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Archive for the month “April, 2014”


If I had a hammer,
I’d hammer in the morning,
I’d hammer in the evening,
All over this land…

– “If I Had a Hammer” – Peter, Paul & Mary

Well, I do have a hammer, a couple of them I think. Don’t do all that much hammering. My wife uses them all the time though.

Me, I blog.

I hate when we have to call a plumber or get the car repaired. I meet the plumber/mechanic, they explain the problem and give me that look like “you see what I’m saying, fellow male person, right?” And I nod and shrug it off like “Duh! Absolutely! Will blogging fix it?”

Recently, we had a new bathroom sink and faucet installed and, on the same day, the front door replaced. Both my wife and I were there for most of the work, but part of the time, it was just me. When the repair guy would say, “well, if this thing happens, you’ll just do this other thing. Easy.” I’d nod. “Of course it’s easy! We’re men. We know this stuff. Like blogging.”

Then I commit whatever the dude said to memory and repeat it to my wife when she gets home. I know she’ll know what to do.

After we got the new door in, we had to paint it. I did that myself. Painting stuff is one home repair I think I do reasonably well. (As long as I don’t have to climb a ladder taller than six feet.) That’s thanks to my dad who could paint a room blindfolded without spilling a drop or getting wall paint on the ceiling.

While I was painting, my wife said, “Think I’ll cut down this tree.” There’s a bush – well, there was a bush” in the front yard that had to go. She got out the trimmers and the saw and went to town.happy as could be. The tree was out before the first coat on the door was finished.

The fact that my wife has craftsman skills I lack isn’t all bad. It kind of frees me up actually. But sometimes…well, sometimes it’s a little awkward because others expect me to have those skills. it’s silly gender stereotyping, of course, but there it is.

Tonight, my wife sleeps the sleep of the weekend yard warrior. Me, I’m writing a blog.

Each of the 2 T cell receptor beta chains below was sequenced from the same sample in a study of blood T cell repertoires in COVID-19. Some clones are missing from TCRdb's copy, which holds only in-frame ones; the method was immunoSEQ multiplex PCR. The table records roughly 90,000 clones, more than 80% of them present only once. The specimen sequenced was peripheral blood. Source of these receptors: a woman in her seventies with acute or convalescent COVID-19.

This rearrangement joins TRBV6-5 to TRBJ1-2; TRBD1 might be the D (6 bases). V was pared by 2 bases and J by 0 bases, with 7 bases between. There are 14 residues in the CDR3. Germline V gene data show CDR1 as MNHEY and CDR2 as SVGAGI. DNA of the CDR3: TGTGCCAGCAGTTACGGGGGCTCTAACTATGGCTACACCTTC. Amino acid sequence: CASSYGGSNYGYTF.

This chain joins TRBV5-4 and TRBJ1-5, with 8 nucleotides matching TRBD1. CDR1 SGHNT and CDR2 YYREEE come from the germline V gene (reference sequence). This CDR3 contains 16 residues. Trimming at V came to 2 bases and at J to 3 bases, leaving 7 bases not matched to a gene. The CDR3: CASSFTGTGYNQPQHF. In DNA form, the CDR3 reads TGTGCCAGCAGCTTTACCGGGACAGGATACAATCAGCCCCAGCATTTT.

Also, my wife didn’t write a word today and my door looks damn good.


Making sandwiches

I’m not really at the level of AUTHOR in the reading world where people ask me much about how to be a writer, but when I am, this is probably pretty much what I’ll say.


I don’t know anybody who’s happy.

That’s not to say I hang around with depressed, angry people; not exclusively anyway. The disaffected posers that defined the early years of Generation X have become the middle-management, mulch- laying, uptight suburb dwellers of today.

And we’re all grumpy about it.

And it’s not just Gen X. Millennials make their disaffected predecessors look like grinning idiots. The world is theirs and they know it. The generation has this weird bipolar component to it: part of it is activist, part of it is convinced everything should be handed to it.

Seniors are stressed out because they retired and and then discovered trusting Gen Xers and Millenials on Wall Street wasn’t the soundest investment strategy.

Moms firing F -bombs at each other in the preschool parking lot.

In 1988, Bobby McFerrin admonished us all to “Don’t Worry. Be Happy”.

What a difference a generation makes. Go ahead, name someone openly advocating HAPPY these days. Someone who isn’t medicated.

Maybe the problem isn’t that people aren’t happy, but that “happy” is to simplistic a concept. Maybe it isn’t an all or nothing concept, but rather a continuum of emotion ranging from Edvard Munch “The Scream” to Linus VanPelt, “Happiness is a Warm Puppy.”

Or maybe I’m just grumpy today. I’ll go have a snack. That’ll make me feel better.

That’s healthy. Right?


I’m an old school gamer. In the old days of Donkey Kong and Frogger and Pitfall, if you wanted to keep your guy ( it was almost always a guy) from dying in the video game, you had to get through the jungle/maze/whatever and grab some sort of “health” pellet. When you did, you’d be relieved to see the blinking remnant of life surge back up to a full length far of lively-lifeness.

For writers, going to a conference is kind of like finding a health pellet.

I just got back from my annual trip to the Missouri Writers Guild conference. It’s a little bit of a drive for me, but I go every year because it’s one of the few times I get to spend time, in groups and one-on-one, with industry insiders like editors, agents and publishers to talk about the writing craft in general and sometimes my work specifically. It’s awesome.

Going to conferences like this are also great at reminders you are not the only weirdo who isn’t content just reading stories. It’s a hotel full of people as obsessed as you with creating arcs and beats and word counts and plots and story.